Some secure web-sites with certificates from trusted authorities have incorrect configuration such that they don't include a chain of intermediate certificates of trust when serving their own certificate.
If you have a system/browser that has seen its share of valid certificates, such intermediaries may already be cached, and you won't be getting any error messages, even if their web-server configuration is still wrong as above.
However, if you're using a freshly installed browser on a fresh system, and such intermediaries weren't cached yet, and the certificate presented by the web-server is missing an appropriate chain of intermediaries, then you get an error message.
Here's an official explanation by a Mozilla developer in a Mozilla.org mailing list:
Bottom line: it is the fault of the web-site, even if it only happens in your freshly installed browser, and works fine elsewhere.
How they've fixed it in plain English:
They bought their certificate from a reseller of trust, and their web-server must have only been serving one certificate — their own — which your browser doesn't trust directly, since they bought it from a reseller you've never heard of.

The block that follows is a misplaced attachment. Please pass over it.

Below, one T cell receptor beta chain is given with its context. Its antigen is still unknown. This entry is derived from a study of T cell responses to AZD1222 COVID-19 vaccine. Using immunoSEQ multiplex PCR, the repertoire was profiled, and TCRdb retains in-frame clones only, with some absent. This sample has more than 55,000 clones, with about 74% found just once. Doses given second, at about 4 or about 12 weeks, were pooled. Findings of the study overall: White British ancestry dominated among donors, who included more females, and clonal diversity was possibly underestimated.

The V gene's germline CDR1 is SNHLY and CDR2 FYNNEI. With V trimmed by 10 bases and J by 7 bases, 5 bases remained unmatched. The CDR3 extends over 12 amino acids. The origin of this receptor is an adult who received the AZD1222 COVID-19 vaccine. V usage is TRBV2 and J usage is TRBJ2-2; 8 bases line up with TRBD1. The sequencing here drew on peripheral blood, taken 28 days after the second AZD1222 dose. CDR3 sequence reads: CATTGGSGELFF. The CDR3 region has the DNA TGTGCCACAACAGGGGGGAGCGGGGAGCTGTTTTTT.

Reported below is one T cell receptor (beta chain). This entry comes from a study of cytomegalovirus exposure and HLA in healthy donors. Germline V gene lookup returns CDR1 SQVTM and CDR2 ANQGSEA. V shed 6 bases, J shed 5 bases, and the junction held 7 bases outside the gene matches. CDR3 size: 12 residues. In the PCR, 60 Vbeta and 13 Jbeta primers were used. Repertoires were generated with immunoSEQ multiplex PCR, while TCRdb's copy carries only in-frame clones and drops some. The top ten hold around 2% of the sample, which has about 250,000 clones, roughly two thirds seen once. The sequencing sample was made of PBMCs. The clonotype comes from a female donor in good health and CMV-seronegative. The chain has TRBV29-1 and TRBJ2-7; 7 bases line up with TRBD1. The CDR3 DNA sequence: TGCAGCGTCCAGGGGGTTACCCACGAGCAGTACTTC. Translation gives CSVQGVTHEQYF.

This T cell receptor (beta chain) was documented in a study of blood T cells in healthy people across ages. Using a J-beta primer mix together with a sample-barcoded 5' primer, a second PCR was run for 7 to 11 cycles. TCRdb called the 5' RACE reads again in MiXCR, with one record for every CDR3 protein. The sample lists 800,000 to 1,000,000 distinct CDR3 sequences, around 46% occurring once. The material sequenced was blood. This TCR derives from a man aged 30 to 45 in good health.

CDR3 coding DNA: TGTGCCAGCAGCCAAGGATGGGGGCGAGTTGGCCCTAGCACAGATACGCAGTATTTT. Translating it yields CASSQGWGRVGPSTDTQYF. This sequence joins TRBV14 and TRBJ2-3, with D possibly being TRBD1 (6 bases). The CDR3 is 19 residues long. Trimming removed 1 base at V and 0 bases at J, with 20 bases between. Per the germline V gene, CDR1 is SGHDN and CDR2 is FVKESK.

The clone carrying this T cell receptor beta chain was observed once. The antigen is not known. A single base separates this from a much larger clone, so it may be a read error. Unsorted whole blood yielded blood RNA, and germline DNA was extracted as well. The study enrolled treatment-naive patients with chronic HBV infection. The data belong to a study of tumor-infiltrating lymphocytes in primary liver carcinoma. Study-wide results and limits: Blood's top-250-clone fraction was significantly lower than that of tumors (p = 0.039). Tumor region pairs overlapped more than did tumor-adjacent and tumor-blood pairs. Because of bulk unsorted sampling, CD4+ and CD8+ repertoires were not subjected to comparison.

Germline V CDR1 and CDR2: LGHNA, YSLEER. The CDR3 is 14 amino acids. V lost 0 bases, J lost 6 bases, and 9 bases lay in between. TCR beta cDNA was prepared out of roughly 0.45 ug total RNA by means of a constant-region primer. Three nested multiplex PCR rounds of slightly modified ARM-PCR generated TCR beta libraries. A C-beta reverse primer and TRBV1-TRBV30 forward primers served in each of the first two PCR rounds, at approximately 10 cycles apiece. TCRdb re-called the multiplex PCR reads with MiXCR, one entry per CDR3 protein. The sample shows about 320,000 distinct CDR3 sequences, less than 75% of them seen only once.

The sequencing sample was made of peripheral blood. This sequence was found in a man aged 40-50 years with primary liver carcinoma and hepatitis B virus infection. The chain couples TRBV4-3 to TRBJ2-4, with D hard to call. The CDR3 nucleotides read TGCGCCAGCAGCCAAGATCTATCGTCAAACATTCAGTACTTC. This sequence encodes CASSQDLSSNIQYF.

Now, instead of serving just one certificate, they serve two right at the same time — their own ("*.upc.biz") and that of some certificate reseller ("AlphaSSL CA - G2"), and the certificate of such reseller completes the trust, since you now see that someone whom you trust ("GlobalSign Root CA") has vouched for such reseller of trust.
You can see more details about exact names involved here:
Some other web-sites buy their certificates directly from a trusted authority, and not from a reseller, so, they only need to serve their own certificate, and everything will still be tip-top.
For example, linode.com bought their certificate directly from Equifax, which Mozilla trusts directly, so there's no need for Linode to include any copies of any certificates other than their own.